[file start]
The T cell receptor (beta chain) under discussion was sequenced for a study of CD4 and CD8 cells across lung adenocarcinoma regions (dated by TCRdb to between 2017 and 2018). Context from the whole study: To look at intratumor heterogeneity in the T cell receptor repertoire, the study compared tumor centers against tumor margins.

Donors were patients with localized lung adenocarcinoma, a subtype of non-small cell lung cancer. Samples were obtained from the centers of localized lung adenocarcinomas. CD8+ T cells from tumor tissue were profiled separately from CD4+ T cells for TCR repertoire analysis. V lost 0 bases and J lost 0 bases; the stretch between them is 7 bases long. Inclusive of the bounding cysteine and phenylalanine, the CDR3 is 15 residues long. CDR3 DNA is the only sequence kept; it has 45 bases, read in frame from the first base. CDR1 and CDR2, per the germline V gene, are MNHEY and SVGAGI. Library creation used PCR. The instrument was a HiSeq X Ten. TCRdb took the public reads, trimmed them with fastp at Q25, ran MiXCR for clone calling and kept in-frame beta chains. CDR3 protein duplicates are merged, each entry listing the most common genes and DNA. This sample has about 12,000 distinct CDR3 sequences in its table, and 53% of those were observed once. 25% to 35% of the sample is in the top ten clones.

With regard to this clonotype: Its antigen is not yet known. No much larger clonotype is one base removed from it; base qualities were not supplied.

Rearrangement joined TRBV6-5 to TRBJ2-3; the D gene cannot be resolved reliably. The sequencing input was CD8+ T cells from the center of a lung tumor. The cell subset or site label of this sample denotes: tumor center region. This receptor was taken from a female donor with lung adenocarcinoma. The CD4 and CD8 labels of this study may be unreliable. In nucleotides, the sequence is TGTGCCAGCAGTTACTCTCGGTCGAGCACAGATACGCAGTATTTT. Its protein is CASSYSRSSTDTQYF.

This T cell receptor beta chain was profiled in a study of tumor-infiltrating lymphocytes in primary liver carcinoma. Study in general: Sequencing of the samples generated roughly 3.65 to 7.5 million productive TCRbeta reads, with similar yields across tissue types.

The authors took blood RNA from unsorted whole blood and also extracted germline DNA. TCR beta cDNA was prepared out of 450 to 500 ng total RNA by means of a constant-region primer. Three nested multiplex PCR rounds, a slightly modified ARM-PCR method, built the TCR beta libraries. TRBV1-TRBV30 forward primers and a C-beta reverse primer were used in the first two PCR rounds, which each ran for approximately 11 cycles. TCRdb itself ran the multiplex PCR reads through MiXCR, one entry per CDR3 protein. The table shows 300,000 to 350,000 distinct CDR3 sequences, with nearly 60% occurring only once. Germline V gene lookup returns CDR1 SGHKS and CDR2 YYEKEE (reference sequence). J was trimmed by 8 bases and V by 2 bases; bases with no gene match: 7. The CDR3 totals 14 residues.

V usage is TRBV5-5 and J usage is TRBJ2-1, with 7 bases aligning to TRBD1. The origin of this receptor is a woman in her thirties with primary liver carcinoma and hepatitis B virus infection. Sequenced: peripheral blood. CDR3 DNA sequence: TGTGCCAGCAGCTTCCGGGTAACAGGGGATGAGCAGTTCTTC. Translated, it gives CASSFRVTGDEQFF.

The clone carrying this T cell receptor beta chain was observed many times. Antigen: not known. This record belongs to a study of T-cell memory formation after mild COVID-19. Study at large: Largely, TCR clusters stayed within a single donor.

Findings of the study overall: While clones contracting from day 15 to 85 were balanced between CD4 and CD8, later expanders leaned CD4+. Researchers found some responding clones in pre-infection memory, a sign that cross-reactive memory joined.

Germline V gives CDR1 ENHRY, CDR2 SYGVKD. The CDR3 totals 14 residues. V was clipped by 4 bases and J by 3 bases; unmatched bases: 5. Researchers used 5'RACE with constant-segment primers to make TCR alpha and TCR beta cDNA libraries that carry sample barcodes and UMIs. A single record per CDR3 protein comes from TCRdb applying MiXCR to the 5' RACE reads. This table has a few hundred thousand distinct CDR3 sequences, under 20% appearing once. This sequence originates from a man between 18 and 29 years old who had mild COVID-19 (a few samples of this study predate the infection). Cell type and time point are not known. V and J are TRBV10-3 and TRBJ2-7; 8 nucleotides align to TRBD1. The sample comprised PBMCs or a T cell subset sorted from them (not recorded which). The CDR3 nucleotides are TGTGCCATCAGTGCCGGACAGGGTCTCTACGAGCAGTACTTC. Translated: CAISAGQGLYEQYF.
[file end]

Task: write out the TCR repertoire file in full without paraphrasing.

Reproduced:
The T cell receptor (beta chain) under discussion was sequenced for a study of CD4 and CD8 cells across lung adenocarcinoma regions (dated by TCRdb to between 2017 and 2018). Context from the whole study: To look at intratumor heterogeneity in the T cell receptor repertoire, the study compared tumor centers against tumor margins.

Donors were patients with localized lung adenocarcinoma, a subtype of non-small cell lung cancer. Samples were obtained from the centers of localized lung adenocarcinomas. CD8+ T cells from tumor tissue were profiled separately from CD4+ T cells for TCR repertoire analysis. V lost 0 bases and J lost 0 bases; the stretch between them is 7 bases long. Inclusive of the bounding cysteine and phenylalanine, the CDR3 is 15 residues long. CDR3 DNA is the only sequence kept; it has 45 bases, read in frame from the first base. CDR1 and CDR2, per the germline V gene, are MNHEY and SVGAGI. Library creation used PCR. The instrument was a HiSeq X Ten. TCRdb took the public reads, trimmed them with fastp at Q25, ran MiXCR for clone calling and kept in-frame beta chains. CDR3 protein duplicates are merged, each entry listing the most common genes and DNA. This sample has about 12,000 distinct CDR3 sequences in its table, and 53% of those were observed once. 25% to 35% of the sample is in the top ten clones.

With regard to this clonotype: Its antigen is not yet known. No much larger clonotype is one base removed from it; base qualities were not supplied.

Rearrangement joined TRBV6-5 to TRBJ2-3; the D gene cannot be resolved reliably. The sequencing input was CD8+ T cells from the center of a lung tumor. The cell subset or site label of this sample denotes: tumor center region. This receptor was taken from a female donor with lung adenocarcinoma. The CD4 and CD8 labels of this study may be unreliable. In nucleotides, the sequence is TGTGCCAGCAGTTACTCTCGGTCGAGCACAGATACGCAGTATTTT. Its protein is CASSYSRSSTDTQYF.

This T cell receptor beta chain was profiled in a study of tumor-infiltrating lymphocytes in primary liver carcinoma. Study in general: Sequencing of the samples generated roughly 3.65 to 7.5 million productive TCRbeta reads, with similar yields across tissue types.

The authors took blood RNA from unsorted whole blood and also extracted germline DNA. TCR beta cDNA was prepared out of 450 to 500 ng total RNA by means of a constant-region primer. Three nested multiplex PCR rounds, a slightly modified ARM-PCR method, built the TCR beta libraries. TRBV1-TRBV30 forward primers and a C-beta reverse primer were used in the first two PCR rounds, which each ran for approximately 11 cycles. TCRdb itself ran the multiplex PCR reads through MiXCR, one entry per CDR3 protein. The table shows 300,000 to 350,000 distinct CDR3 sequences, with nearly 60% occurring only once. Germline V gene lookup returns CDR1 SGHKS and CDR2 YYEKEE (reference sequence). J was trimmed by 8 bases and V by 2 bases; bases with no gene match: 7. The CDR3 totals 14 residues.

V usage is TRBV5-5 and J usage is TRBJ2-1, with 7 bases aligning to TRBD1. The origin of this receptor is a woman in her thirties with primary liver carcinoma and hepatitis B virus infection. Sequenced: peripheral blood. CDR3 DNA sequence: TGTGCCAGCAGCTTCCGGGTAACAGGGGATGAGCAGTTCTTC. Translated, it gives CASSFRVTGDEQFF.

The clone carrying this T cell receptor beta chain was observed many times. Antigen: not known. This record belongs to a study of T-cell memory formation after mild COVID-19. Study at large: Largely, TCR clusters stayed within a single donor.

Findings of the study overall: While clones contracting from day 15 to 85 were balanced between CD4 and CD8, later expanders leaned CD4+. Researchers found some responding clones in pre-infection memory, a sign that cross-reactive memory joined.

Germline V gives CDR1 ENHRY, CDR2 SYGVKD. The CDR3 totals 14 residues. V was clipped by 4 bases and J by 3 bases; unmatched bases: 5. Researchers used 5'RACE with constant-segment primers to make TCR alpha and TCR beta cDNA libraries that carry sample barcodes and UMIs. A single record per CDR3 protein comes from TCRdb applying MiXCR to the 5' RACE reads. This table has a few hundred thousand distinct CDR3 sequences, under 20% appearing once. This sequence originates from a man between 18 and 29 years old who had mild COVID-19 (a few samples of this study predate the infection). Cell type and time point are not known. V and J are TRBV10-3 and TRBJ2-7; 8 nucleotides align to TRBD1. The sample comprised PBMCs or a T cell subset sorted from them (not recorded which). The CDR3 nucleotides are TGTGCCATCAGTGCCGGACAGGGTCTCTACGAGCAGTACTTC. Translated: CAISAGQGLYEQYF.